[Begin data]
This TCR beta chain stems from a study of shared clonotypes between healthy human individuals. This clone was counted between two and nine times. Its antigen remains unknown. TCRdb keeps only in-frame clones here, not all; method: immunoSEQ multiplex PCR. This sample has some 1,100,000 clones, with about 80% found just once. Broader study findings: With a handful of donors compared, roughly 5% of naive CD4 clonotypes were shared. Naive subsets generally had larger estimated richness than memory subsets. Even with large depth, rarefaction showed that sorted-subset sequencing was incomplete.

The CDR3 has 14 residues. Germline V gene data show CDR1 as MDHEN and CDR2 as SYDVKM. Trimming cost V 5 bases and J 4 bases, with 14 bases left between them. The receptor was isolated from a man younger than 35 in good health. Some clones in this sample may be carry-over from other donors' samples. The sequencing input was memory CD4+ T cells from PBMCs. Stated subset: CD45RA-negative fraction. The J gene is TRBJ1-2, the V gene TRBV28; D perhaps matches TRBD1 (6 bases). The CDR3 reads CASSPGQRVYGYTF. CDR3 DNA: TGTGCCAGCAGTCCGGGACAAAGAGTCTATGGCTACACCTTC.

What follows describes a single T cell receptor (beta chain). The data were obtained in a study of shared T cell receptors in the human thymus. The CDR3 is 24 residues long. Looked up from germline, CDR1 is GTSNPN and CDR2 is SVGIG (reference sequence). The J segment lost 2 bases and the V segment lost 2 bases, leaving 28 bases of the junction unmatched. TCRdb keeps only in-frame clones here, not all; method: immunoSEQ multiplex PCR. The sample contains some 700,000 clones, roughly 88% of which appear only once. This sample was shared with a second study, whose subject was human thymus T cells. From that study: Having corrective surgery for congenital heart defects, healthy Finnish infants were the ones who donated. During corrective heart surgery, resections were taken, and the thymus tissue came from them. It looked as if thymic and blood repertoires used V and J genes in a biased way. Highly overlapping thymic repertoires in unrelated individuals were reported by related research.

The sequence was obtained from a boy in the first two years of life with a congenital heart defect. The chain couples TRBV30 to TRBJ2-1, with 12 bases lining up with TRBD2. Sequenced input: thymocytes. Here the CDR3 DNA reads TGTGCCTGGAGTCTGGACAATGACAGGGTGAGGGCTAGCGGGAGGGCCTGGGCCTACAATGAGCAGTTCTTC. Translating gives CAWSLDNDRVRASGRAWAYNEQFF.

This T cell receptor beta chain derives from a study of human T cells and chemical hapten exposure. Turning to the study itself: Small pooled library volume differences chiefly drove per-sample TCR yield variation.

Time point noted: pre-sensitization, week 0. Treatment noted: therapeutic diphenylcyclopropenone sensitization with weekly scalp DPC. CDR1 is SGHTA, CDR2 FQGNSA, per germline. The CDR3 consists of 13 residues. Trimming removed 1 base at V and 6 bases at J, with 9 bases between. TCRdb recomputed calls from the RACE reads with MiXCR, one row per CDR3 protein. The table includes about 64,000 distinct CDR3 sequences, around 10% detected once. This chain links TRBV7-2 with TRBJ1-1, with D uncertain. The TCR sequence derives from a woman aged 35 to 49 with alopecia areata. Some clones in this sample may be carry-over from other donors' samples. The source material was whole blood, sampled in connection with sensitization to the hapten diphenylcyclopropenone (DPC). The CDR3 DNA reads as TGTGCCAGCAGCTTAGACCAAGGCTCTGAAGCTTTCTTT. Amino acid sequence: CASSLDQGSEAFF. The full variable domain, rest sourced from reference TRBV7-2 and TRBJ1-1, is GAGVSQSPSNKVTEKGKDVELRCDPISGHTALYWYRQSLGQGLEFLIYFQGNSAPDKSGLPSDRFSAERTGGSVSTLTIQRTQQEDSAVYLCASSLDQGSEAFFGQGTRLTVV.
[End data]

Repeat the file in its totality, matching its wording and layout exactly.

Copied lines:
This TCR beta chain stems from a study of shared clonotypes between healthy human individuals. This clone was counted between two and nine times. Its antigen remains unknown. TCRdb keeps only in-frame clones here, not all; method: immunoSEQ multiplex PCR. This sample has some 1,100,000 clones, with about 80% found just once. Broader study findings: With a handful of donors compared, roughly 5% of naive CD4 clonotypes were shared. Naive subsets generally had larger estimated richness than memory subsets. Even with large depth, rarefaction showed that sorted-subset sequencing was incomplete.

The CDR3 has 14 residues. Germline V gene data show CDR1 as MDHEN and CDR2 as SYDVKM. Trimming cost V 5 bases and J 4 bases, with 14 bases left between them. The receptor was isolated from a man younger than 35 in good health. Some clones in this sample may be carry-over from other donors' samples. The sequencing input was memory CD4+ T cells from PBMCs. Stated subset: CD45RA-negative fraction. The J gene is TRBJ1-2, the V gene TRBV28; D perhaps matches TRBD1 (6 bases). The CDR3 reads CASSPGQRVYGYTF. CDR3 DNA: TGTGCCAGCAGTCCGGGACAAAGAGTCTATGGCTACACCTTC.

What follows describes a single T cell receptor (beta chain). The data were obtained in a study of shared T cell receptors in the human thymus. The CDR3 is 24 residues long. Looked up from germline, CDR1 is GTSNPN and CDR2 is SVGIG (reference sequence). The J segment lost 2 bases and the V segment lost 2 bases, leaving 28 bases of the junction unmatched. TCRdb keeps only in-frame clones here, not all; method: immunoSEQ multiplex PCR. The sample contains some 700,000 clones, roughly 88% of which appear only once. This sample was shared with a second study, whose subject was human thymus T cells. From that study: Having corrective surgery for congenital heart defects, healthy Finnish infants were the ones who donated. During corrective heart surgery, resections were taken, and the thymus tissue came from them. It looked as if thymic and blood repertoires used V and J genes in a biased way. Highly overlapping thymic repertoires in unrelated individuals were reported by related research.

The sequence was obtained from a boy in the first two years of life with a congenital heart defect. The chain couples TRBV30 to TRBJ2-1, with 12 bases lining up with TRBD2. Sequenced input: thymocytes. Here the CDR3 DNA reads TGTGCCTGGAGTCTGGACAATGACAGGGTGAGGGCTAGCGGGAGGGCCTGGGCCTACAATGAGCAGTTCTTC. Translating gives CAWSLDNDRVRASGRAWAYNEQFF.

This T cell receptor beta chain derives from a study of human T cells and chemical hapten exposure. Turning to the study itself: Small pooled library volume differences chiefly drove per-sample TCR yield variation.

Time point noted: pre-sensitization, week 0. Treatment noted: therapeutic diphenylcyclopropenone sensitization with weekly scalp DPC. CDR1 is SGHTA, CDR2 FQGNSA, per germline. The CDR3 consists of 13 residues. Trimming removed 1 base at V and 6 bases at J, with 9 bases between. TCRdb recomputed calls from the RACE reads with MiXCR, one row per CDR3 protein. The table includes about 64,000 distinct CDR3 sequences, around 10% detected once. This chain links TRBV7-2 with TRBJ1-1, with D uncertain. The TCR sequence derives from a woman aged 35 to 49 with alopecia areata. Some clones in this sample may be carry-over from other donors' samples. The source material was whole blood, sampled in connection with sensitization to the hapten diphenylcyclopropenone (DPC). The CDR3 DNA reads as TGTGCCAGCAGCTTAGACCAAGGCTCTGAAGCTTTCTTT. Amino acid sequence: CASSLDQGSEAFF. The full variable domain, rest sourced from reference TRBV7-2 and TRBJ1-1, is GAGVSQSPSNKVTEKGKDVELRCDPISGHTALYWYRQSLGQGLEFLIYFQGNSAPDKSGLPSDRFSAERTGGSVSTLTIQRTQQEDSAVYLCASSLDQGSEAFFGQGTRLTVV.